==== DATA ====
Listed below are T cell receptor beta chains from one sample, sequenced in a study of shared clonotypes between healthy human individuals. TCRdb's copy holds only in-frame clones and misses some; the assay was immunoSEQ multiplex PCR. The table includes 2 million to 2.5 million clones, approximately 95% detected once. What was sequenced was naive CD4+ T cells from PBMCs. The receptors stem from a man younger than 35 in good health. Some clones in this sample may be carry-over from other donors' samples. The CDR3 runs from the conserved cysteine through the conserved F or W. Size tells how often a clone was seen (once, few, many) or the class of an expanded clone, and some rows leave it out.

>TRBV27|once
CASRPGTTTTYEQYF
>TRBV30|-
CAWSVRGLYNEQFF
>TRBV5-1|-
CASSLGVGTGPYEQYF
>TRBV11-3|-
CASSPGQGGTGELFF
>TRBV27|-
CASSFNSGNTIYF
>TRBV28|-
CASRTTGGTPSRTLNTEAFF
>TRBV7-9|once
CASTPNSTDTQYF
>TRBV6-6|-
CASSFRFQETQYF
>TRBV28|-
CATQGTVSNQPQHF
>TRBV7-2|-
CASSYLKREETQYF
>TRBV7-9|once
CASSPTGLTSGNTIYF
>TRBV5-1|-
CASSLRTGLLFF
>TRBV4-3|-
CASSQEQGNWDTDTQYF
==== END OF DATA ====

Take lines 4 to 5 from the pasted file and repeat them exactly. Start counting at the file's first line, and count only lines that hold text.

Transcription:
>TRBV30|-
CAWSVRGLYNEQFF